If the headstock is higher than the tail stock, I suggest either learning to live with it or returning it for an exchange if you bought it new. I have several ideas on how to attack that issue, but none simple enough to explain here.
If the tail stock is higher than the headstock, then the headstock needs to be raised. This is what I had to do to mine.
The first step is to loosen the hold down handle that holds the headstock into position.
Next, you'll have to get down low under the back of the headstock and remove two lock nuts.
Then you keep unscrewing the lock down handle until the back hold down block comes off the threaded rod. Remove the front hold down block from the front and this is what you are left with. This is the hold down assembly that holds the head of the lathe down.
With that removed, you can lift and move the head completely off the lathe, and out of the way.
This shows the orientation of the hold down bolt on the rotator ring below the head. The angles inside edges hold the ring while tabs above that grip the head. You need to see how that works in order to be able to reinstall the head unit.
With the head removed, this is the rotator ring. It is held down with three allen head screws and kept aligned correctly with two pins that protrude from the bottom of the ring and go into holes on the lathe bed.
I am not removing mine at this time because I already have it shimmed perfectly for my lathe. I only took it this far apart to show the process.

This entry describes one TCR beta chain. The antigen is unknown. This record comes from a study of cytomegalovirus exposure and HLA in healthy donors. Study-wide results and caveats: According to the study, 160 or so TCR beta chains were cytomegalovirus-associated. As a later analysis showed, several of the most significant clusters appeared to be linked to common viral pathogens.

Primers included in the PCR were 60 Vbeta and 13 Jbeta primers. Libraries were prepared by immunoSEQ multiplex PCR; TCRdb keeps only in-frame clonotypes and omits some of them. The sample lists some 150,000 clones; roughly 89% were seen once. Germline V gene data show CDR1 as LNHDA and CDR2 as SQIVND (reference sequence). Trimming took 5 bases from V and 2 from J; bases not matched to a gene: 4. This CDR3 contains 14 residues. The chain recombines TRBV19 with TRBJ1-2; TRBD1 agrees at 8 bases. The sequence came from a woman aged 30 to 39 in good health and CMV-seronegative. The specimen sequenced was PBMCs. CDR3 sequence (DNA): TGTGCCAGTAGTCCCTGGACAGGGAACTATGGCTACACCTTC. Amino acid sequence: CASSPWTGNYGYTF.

You can see three tabs sticking out from under my rotator ring in this photos. Those are slices of a Coca-Cola can folded in half that I used for shims. You can use pretty much anything for a shim as long as it is a material that will not compress upon itself in time. For minute adjustments, I've always found that soda cans work well.
And installation is reverse of the removal.
Don't be surprised if you do not get the points aligned perfectly on the first attempt. The problem is that you cannot be sure until you completely reassemble it and tighten down the head unit onto the bed and check it. If it is still too low, you have to disassemble again and add more shims. If it is now too high, you have to disassemble and use less shim material.
It can be frustrating. Some may say this is the fault of a cheap machine. I counter though that I have heard of the same sort of issues on machines that cost five times as much. Luckily, once you get it right, it is right from now on.
And that is all there is to maintenance on this lathe. I think I covered all that could come up with basic maintenance. If there is anything I left out, or questions, please do not hesitate to leave a comment or contact me via email.
So until next time my friends,


  1. Great instructional blog. Thanks for taking the time to document the process.